Governance and foreign-invested enterprises under new Company Law

By Zhou Le, Blossom & Credit Law Firm 
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Following the implementation of the Foreign Investment Law, the three previous laws governing foreign investment – the Law on Chinese-foreign Equity Joint Ventures, the Law on Foreign-capital Enterprises, and the Law on Chinese-foreign Contractual Joint Ventures – have been abolished. On 29 December 2023, the Standing Committee of the National People’s Congress passed the new Company Law, which will come into effect on 1 July 2024.

Foreign-invested enterprises not only need to comply with the new Company Law but also need to align with the Foreign Investment Law. Within the five-year transition period (ending on 31 December 2024), companies are required to adjust their organisational structures and operational guidelines, draft and pass new articles of association, and complete relevant registration procedures with the market supervision and administration department. This article discusses explicitly foreign-invested enterprises in the form of limited liability companies.

Responsibilities of senior officers

Zhou Le, Blossom & Credit Law Firm
Zhou Le
Blossom & Credit Law Firm

During the establishment phase of a company, the new Company Law explicitly states the responsibility of directors in maintaining the capital adequacy of the company. After establishment, directors are obligated to verify and urge shareholders to fulfil their capital contributions. Directors who fail to meet these duties in a timely manner, resulting in company losses, will be held liable for compensation. Notably, the new Company Law implements an actual capital contribution system within five years. Directors of existing foreign-invested enterprises with incomplete capital contributions should communicate with shareholders in advance to ensure the execution of collection responsibilities.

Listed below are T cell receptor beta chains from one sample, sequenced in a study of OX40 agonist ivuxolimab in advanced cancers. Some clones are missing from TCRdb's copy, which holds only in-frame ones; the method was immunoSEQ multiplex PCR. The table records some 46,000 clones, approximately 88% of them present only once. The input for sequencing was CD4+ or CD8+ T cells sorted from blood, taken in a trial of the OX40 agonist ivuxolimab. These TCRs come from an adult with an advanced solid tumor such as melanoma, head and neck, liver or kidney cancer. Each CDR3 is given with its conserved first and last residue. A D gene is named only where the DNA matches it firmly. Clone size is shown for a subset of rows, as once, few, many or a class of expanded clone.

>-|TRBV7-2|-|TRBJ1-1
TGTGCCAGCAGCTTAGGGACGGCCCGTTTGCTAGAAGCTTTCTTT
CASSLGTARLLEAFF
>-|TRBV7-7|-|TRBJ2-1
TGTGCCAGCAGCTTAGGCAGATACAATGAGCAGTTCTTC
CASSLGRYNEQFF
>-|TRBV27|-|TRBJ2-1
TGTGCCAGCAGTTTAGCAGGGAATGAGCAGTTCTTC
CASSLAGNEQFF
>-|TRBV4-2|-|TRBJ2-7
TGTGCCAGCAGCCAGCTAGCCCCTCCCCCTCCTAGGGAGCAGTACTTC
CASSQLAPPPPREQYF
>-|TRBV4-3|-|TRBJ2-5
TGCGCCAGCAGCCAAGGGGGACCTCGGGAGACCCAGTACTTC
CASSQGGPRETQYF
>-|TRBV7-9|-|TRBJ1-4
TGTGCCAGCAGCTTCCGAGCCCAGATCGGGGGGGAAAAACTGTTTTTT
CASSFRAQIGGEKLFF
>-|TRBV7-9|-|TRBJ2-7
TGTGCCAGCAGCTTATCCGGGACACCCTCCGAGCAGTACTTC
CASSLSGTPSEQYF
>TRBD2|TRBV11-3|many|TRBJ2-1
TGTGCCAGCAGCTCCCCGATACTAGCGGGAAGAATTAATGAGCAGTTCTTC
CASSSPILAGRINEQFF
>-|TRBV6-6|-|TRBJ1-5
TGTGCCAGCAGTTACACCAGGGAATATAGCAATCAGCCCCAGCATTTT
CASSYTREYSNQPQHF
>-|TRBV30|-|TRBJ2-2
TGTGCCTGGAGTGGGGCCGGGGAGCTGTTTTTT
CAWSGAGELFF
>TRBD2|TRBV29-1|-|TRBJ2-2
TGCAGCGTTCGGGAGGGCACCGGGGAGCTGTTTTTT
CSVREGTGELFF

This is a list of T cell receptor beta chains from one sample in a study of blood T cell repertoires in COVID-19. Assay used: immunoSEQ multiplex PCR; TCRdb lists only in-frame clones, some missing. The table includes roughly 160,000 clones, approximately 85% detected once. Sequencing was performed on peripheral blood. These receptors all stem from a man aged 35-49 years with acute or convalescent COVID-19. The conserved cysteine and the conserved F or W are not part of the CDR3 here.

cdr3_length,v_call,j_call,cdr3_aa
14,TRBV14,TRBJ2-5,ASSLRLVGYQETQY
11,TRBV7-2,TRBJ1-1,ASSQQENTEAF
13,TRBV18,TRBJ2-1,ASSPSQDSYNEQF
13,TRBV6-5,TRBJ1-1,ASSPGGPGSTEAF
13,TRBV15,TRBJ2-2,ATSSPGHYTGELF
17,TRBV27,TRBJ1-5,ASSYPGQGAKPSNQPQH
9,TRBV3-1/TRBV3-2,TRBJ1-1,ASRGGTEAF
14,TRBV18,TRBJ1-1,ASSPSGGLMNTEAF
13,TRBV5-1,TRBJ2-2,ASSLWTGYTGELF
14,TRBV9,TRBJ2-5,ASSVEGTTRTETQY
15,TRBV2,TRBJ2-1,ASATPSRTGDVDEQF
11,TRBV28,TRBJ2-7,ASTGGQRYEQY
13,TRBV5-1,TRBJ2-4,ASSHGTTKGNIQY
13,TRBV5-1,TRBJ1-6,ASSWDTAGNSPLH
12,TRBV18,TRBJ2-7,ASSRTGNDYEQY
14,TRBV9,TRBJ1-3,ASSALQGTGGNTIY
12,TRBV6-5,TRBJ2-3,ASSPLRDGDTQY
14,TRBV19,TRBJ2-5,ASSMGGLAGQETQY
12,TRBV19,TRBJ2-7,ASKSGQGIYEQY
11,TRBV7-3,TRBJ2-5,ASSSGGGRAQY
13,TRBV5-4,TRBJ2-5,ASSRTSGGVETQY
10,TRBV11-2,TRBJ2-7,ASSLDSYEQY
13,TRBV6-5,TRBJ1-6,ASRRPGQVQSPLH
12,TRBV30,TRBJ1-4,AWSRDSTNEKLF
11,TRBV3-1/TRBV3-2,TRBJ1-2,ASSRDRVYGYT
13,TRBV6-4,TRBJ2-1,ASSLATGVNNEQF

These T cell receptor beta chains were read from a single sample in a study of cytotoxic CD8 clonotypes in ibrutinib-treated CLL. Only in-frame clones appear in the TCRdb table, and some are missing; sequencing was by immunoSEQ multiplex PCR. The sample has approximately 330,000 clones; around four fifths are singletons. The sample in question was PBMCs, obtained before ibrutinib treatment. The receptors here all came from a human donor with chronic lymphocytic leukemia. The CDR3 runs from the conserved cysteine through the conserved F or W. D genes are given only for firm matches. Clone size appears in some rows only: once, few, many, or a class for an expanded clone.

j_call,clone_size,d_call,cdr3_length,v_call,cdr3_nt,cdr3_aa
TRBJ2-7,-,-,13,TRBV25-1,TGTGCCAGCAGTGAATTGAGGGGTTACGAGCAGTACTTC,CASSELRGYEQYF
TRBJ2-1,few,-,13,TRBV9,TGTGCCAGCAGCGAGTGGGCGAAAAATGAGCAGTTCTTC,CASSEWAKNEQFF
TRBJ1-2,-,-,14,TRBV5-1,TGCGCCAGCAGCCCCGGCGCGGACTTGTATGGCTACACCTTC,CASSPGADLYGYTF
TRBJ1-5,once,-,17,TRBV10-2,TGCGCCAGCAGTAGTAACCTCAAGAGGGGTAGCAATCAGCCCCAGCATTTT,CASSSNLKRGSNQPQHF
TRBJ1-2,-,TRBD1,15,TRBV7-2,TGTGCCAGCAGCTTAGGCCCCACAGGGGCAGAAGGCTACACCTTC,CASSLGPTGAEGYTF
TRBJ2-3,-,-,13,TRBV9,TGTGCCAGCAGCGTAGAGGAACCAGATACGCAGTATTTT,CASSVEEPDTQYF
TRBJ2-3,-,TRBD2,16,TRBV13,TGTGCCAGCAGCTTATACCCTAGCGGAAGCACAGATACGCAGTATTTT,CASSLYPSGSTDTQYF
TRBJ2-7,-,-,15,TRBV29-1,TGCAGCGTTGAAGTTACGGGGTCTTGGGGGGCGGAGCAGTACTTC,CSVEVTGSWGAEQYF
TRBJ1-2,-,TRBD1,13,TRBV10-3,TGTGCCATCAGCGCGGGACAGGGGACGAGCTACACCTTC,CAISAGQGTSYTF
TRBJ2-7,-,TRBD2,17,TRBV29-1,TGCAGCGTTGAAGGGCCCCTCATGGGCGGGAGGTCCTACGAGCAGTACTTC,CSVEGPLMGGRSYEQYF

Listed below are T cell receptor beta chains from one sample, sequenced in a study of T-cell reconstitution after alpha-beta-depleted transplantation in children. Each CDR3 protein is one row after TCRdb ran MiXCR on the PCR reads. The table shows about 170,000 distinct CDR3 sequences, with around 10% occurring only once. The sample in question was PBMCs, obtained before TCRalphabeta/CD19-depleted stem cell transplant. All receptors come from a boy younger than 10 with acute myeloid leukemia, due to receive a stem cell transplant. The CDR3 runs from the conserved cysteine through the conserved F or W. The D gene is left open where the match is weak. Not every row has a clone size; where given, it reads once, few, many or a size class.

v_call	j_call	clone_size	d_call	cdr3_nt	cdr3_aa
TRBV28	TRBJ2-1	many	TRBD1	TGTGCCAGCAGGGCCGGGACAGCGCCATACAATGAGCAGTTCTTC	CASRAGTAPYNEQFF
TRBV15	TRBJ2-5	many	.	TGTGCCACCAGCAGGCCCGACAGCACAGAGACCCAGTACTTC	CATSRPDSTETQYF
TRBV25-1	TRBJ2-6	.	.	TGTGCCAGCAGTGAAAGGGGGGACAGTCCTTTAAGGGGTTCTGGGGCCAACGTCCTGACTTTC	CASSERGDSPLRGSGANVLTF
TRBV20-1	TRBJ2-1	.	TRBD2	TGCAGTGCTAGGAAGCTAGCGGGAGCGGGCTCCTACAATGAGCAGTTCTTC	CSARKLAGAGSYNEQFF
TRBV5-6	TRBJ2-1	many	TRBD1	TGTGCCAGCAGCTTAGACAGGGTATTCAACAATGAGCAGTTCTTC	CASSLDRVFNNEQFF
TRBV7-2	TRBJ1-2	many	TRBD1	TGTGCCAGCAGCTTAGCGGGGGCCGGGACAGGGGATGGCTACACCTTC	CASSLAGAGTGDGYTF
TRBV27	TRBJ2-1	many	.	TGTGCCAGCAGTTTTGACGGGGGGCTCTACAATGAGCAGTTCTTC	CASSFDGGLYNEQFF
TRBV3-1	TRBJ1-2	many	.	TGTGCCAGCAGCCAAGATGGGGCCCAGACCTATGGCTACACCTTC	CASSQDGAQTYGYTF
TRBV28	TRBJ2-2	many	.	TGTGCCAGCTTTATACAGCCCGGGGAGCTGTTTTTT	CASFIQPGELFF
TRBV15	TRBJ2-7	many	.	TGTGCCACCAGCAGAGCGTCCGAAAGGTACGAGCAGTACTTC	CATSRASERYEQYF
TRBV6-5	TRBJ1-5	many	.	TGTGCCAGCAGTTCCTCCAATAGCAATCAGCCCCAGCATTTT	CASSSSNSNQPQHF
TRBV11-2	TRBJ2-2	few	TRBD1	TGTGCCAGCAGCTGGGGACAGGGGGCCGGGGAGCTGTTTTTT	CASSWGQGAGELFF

The fiduciary duties of director, supervisor or senior executive are further solidified under the new law. All senior officers are now included in the scope of fiduciary duties (the previous Company Law did not cover fiduciary duties for supervisors). In cases of conflicts of interest, senior officers are obligated to report.

Additionally, the new Company Law grants the board of supervisors the right to recommend the dismissal of directors and executives who fail to fulfil their duties. When appointing senior officers, foreign investors should carefully consider whether the candidates have the ability and conditions to perform their duties diligently within mainland China (such as the ease of entry and exit for personnel appointed by overseas shareholders, and their actual involvement in the operation and decision-making of domestic subsidiaries).

Since senior officers of foreign-invested enterprises are usually professional managers hired externally, foreign-invested enterprises in China often opt to provide liability insurance for such individuals to mitigate the risks associated with their duties, following the customary practices of foreign companies.

The new Company Law introduces provisions regarding directors’ liability insurance. After the company obtains or renews directors’ liability insurance, the board of directors should report the insured amount, coverage scope and premium rates to the shareholders’ meeting. Currently, the reporting scope is limited to directors’ liability insurance, with no compulsory requirements for supervisors and other senior executives.